Wednesday, April 20, 2011

 

1-2-3 "RED" LIGHT!

Faced with an economy so fragile that this week Standard & Poor's issued an unprecedented warning to the U.S. to fix it's financial woes or risk it's credit rating; the Obama Administration can ill afford to offend America's Cuban diaspora.

As the joke goes; our neighbour's economy is so bad that a truckload of Americans has been recently caught sneaking "into" Mexico...I digress. Both the economic and political clout of the the Cuban exiles and their descendants now scattered throughout many southern states (and beyond) is sufficient to deliver the State of Florida and to influence the results in many others in American Presidential politics.

So that despite the rhetoric of his first campaign on easing the five decades old hostilities between Cuba and the United-States; it seems at the threshold of his campaign for a second term, Mr. Obama is prepared to reverse course. In Washington though U.S. officials think that they have done enough to elicit a more positive response from Cuba; in reality the easing of travel restrictions for Cuban exiles in America to visit relatives and families on the island is their only concrete achievement. And the exiles in Florida and elsewhere have warmly embraced the change. Hundreds of charter flights shuttle between Miami and Havana each week...but they are loathe to support any measures which would open-up tourism for "other" Americans to the Caribbean Island 90 miles offshore.

In the American capital they say that it's Cuba which has soured the political climate. The current irritant is the detention and 15-year jailing of contractor Alan Gross for spying. The U.S. Government claims that Mr. Gross was in Cuba to expand Internet services for Jewish groups but concedes that he entered the island on a tourist visa that would not permit such work. And, his work was funded under a U.S. Government program aimed at "promoting democracy in Cuba" - A program which the Cubans claim is part of a long term campaign to topple their government.

Overshadowed by the crisis in North Africa, the former Democrat President, Jimmy Carter, spent three days in Havana from March 28 under the auspices of the "Carter Center Foundation" which was founded in 1982, the year after he left the Presidency. Under the guise of various enterprises since Mr. Obama's election, both former Presidents Carter and Bill Clinton have travelled as "de facto" emissaries of the administration. The Carter Center claimed that the ex-President sought to learn about..."new economic policies and the upcoming Party Congress (held last weekend." Though it's widely rumoured that in a private "tete a tete" with President Raul Castro, Carter advised that, for the reasons just outlined, Obama was backing away from the fragile improvements until into his second term of office...Ah; assuming he has one.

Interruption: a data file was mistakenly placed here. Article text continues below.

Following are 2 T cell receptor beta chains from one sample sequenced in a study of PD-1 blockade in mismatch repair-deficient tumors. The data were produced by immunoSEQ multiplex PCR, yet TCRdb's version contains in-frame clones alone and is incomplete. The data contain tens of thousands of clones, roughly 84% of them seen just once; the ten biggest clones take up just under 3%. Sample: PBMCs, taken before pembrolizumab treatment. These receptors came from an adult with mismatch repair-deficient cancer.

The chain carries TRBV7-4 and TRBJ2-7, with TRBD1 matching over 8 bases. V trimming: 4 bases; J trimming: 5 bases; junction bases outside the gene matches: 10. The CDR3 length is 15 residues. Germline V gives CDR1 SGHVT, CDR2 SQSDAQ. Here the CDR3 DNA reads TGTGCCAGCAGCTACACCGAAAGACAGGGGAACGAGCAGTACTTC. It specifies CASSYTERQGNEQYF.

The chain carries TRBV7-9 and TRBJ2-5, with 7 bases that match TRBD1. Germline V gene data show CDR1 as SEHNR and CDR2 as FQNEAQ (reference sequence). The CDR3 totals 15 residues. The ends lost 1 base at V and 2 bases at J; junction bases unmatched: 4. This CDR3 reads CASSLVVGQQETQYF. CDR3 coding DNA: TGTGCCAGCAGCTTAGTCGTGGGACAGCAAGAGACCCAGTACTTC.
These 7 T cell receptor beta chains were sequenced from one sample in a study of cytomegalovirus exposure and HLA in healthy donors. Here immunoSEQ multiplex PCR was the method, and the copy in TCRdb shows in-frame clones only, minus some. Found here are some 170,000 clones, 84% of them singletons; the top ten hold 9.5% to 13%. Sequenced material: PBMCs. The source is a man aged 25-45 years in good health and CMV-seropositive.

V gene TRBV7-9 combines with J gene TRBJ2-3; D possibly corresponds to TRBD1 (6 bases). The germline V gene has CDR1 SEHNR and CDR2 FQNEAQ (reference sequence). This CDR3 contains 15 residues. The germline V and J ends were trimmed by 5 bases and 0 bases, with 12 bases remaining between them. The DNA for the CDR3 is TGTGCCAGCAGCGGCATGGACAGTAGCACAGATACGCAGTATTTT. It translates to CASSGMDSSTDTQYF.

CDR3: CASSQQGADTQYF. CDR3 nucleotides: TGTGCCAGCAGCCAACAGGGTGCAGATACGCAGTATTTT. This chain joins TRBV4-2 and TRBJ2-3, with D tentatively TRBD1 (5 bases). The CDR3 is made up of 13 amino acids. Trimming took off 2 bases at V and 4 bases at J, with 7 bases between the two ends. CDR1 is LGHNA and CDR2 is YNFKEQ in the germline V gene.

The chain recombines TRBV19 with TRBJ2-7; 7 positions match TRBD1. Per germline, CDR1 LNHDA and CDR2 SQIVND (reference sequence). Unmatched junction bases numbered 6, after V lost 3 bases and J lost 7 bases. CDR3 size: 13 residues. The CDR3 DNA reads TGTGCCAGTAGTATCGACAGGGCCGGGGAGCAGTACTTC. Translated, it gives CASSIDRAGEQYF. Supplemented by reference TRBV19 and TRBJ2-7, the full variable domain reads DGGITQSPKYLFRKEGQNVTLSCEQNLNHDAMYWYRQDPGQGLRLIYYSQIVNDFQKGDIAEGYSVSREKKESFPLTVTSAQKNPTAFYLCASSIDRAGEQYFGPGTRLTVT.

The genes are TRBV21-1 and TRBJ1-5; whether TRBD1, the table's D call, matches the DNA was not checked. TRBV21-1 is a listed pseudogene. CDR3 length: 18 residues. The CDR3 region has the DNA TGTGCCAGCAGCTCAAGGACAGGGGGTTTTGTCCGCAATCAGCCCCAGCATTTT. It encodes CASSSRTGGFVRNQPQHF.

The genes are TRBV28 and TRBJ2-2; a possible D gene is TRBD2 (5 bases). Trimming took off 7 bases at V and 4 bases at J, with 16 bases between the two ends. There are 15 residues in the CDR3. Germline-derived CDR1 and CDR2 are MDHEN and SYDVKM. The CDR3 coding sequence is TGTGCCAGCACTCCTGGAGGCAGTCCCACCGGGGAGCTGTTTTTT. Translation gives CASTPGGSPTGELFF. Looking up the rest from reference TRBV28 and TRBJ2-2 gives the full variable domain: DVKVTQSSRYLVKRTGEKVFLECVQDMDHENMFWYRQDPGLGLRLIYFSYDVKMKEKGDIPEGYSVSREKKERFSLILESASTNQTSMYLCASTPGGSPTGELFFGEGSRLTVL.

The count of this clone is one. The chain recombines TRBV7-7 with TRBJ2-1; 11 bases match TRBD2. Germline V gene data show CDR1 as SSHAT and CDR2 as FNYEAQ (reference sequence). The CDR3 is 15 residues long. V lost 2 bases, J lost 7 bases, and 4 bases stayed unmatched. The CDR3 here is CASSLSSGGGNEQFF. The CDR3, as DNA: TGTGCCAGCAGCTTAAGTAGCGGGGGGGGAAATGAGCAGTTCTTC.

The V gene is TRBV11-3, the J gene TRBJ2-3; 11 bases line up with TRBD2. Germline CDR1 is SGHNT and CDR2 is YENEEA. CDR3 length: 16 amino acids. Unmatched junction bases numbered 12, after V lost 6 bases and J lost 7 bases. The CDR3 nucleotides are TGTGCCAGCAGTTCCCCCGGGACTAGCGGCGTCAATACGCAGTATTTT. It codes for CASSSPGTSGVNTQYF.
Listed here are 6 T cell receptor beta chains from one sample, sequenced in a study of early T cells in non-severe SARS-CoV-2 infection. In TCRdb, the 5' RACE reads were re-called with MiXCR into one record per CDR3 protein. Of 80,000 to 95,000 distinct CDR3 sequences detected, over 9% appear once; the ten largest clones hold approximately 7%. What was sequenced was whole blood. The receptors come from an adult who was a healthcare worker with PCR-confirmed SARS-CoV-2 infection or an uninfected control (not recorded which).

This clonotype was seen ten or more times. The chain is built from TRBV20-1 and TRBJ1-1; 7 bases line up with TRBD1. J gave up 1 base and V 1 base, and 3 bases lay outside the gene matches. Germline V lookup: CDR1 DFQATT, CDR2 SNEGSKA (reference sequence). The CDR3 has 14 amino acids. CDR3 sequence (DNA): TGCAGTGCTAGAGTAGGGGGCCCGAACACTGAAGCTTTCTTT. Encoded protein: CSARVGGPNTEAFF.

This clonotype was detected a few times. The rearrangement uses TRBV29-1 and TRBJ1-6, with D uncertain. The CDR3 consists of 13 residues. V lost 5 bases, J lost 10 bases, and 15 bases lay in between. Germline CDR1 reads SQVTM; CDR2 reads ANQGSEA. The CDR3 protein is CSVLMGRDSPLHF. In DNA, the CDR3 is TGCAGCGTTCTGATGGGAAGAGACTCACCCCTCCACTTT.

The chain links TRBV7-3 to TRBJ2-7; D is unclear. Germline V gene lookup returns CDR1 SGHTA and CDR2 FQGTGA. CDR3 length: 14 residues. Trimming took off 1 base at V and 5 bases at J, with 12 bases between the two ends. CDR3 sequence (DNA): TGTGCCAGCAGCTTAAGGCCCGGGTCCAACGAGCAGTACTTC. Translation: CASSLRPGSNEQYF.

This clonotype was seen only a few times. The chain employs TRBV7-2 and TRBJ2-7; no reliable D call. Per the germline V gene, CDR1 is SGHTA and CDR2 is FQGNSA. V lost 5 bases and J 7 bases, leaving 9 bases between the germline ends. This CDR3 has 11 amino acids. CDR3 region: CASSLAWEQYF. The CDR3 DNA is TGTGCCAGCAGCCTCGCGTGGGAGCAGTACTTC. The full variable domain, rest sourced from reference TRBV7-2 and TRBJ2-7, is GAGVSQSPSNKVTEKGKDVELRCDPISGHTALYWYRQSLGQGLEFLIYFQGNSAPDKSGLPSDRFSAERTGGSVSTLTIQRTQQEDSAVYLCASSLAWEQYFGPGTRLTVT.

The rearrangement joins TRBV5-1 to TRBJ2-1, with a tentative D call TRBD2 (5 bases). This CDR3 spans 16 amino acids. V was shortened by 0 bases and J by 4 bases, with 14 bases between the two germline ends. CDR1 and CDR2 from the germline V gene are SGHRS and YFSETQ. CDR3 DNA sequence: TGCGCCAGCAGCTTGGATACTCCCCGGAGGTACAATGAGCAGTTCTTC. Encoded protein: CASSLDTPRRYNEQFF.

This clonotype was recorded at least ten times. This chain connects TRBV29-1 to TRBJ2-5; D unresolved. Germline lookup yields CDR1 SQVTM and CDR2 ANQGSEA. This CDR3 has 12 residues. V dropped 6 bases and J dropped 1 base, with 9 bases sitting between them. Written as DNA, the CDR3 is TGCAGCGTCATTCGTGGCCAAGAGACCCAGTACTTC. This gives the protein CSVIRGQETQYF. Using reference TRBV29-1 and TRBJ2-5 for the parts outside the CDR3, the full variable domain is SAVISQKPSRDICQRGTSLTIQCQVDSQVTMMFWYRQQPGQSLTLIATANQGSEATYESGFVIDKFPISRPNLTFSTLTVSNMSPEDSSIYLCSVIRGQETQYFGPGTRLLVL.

Fidel Castro reportedly said on the weekend that it just never occurred to him to step-down as Chair of the Cuban Communist Party after he handed the country's Presidency to his brother Raul five years ago. Be that as it may; yesterday the full transfer of power was (apparently) completed when President Raul also became Communist Party chief. It was Prime-Minister John Diefenbaker who in 1961, primarily because he couldn't stand President Kennedy, refused to follow America's lead and cut-off Cuba. Canadians have had an up-and-down relationship since, but some economic ties particularly pertaining to the tourism industry have remained strong. Recently, each winter about 3/4 of a million Canadian tourists descend on Cuba to inject about $700-Million into the Cuban economy. It's an economic relationship that Cuba can ill afford to jeopardize.

Back then John Diefenbaker believed that with the United-States breaking relations, Canada could fill the gap. In general subsequent (Liberal) Prime Ministers, Lester Pearson and Pierre Trudeau subscribed to the idea. Pierre Trudeau in particular had a warm personal relationship with Fidel Castro. But with the rapprochement of our shared economic vision to that of the United-States under the free-trade accords of the early 1990's, the political relationship with the island nation has chilled. Tourism aside, our bilateral relations have been "shaded" by the United-States.

And - It seems that when it comes to U.S. - Cuba relations, old habits die hard. Perhaps only for purely political gains in the 2012 Presidential elections down south, both the Americans and the Cubans are on the verge of falling back into old antagonistic ways which will obscure whatever progress had been made and hinder further advances. In the end; we may all lose.


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